Wednesday, March 7, 2012

Saintes Perpétue et Félicité - Wednesday in Lent Week II - Sunday of the Ten Commandments

Perpétue est une jeune patricienne, Félicité une jeune esclave. Elles avaient toutes deux demandé le baptême à l'évêque de Carthage.
L'empereur Septime Sévère ayant interdit le christianisme, le groupe des catéchumènes, dont elles faisaient partie, est arrêté, avec Sature, Saturnin, Révocat et Secondule.

Pendant plusieurs mois, ils connurent la prison dans des conditions très dures, d'autant qu'ils étaient dans l'incertitude du sort exact qui les attendait. Félicité était enceinte et Perpétue, jeune mariée, allaitait son enfant.

Le père de la jeune femme tenta en vain de la faire sacrifier aux dieux au nom de l'amour maternel. Quant à Félicité, elle mit au monde une petite fille dans sa prison. Trois jours après la naissance, elle était martyrisée et l'enfant fut adoptée par une chrétienne de la ville.

Comme leurs compagnons, Perpétue et Félicité furent livrées aux bêtes du cirque, enveloppées dans un filet, et livrées à une vache furieuse. Elles attirèrent la pitié des spectateurs devant ces jeunes mères torturées.

On les acheva en les égorgeant. Selon les "acta" de leur martyre, des témoins disaient :"Leur visage était rayonnant et d'une grande beauté. Il était marqué non de peur mais de joie."

Le culte des deux jeunes femmes connut très vite une grande popularité : leur jeunesse, leur situation de mère de famille, leur courage, le fait qu'elles soient des catéchumènes les font figurer en tête des martyres mentionnés dans la première prière eucharistique de la liturgie latine.

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Bestow upon your servants, Lord, abundance of grace and protection, grant health of mind and body, grant fullness of fraternal charity, and make them always devoted to you. Through Christ our Lord.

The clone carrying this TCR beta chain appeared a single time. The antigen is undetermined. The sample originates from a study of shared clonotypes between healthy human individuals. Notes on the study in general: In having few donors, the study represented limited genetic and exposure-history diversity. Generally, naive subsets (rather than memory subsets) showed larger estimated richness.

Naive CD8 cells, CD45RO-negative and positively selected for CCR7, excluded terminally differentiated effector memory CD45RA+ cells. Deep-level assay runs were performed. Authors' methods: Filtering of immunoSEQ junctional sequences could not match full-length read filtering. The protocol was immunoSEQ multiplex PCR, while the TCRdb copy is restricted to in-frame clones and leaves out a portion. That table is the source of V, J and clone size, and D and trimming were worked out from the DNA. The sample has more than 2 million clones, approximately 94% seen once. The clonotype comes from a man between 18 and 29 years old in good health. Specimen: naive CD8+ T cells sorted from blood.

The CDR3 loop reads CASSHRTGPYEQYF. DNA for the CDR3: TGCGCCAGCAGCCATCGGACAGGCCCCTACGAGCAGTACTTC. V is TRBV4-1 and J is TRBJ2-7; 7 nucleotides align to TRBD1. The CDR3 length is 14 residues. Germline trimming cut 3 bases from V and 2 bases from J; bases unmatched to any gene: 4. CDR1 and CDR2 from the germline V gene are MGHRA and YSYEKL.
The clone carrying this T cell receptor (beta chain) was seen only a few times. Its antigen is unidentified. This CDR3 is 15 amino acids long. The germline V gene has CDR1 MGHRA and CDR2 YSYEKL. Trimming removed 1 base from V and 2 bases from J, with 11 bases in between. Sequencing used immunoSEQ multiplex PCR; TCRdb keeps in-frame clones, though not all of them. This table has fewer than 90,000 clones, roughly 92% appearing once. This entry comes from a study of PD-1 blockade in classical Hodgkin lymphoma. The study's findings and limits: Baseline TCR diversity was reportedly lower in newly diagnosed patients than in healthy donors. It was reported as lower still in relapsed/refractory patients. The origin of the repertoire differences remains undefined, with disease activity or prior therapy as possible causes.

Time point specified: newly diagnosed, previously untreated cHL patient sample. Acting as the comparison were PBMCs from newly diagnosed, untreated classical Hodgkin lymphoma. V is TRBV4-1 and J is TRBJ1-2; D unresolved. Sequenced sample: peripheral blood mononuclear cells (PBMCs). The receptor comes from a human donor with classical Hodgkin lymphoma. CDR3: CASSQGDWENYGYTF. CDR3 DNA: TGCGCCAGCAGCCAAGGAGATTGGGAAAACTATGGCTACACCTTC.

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Third Sunday in Lent (Year “B”) - March 11, 2012


[Texts: Exodus 20.1-17 or 1-3, 7-8,12-17 [Psalm 19]; 1 Corinthians 1.18, 22-25; John 2.13-25]

Reactions to the breakdown in social behaviour led in recent decades to a movement in the southern United States to display the Ten Commandments in schools, legislatures and public places.  A counter movement seeks to ban them as improper manifestations of religion in a secular world.

For Jews and Christians, the Ten Commandments hold a unique place.  Their special character derives from the fact they are divine words, written by God's finger onto stone tablets (cf. Exodus 24.12).  Throughout history they have been treated as God's extraordinary revelation to help believers grow to maturity.

The Ten Commandments reflect “apodictic law”, that is they impose a command directly on a person.  They oblige one to perform an action or to refrain from performing a deed judged harmful.

Using second person singular formulations, they contain a measure of intimacy.  In them God speaks directly to the individual believer (“You shall not steal”).

The opening commandment recounts God's deeds on Israel's behalf (“I am the Lord your God who brought you out of the land of slavery”) and the obligation believers have to worship the Lord alone (“you shall have no other gods before me; you shall not make for yourself an idol...”).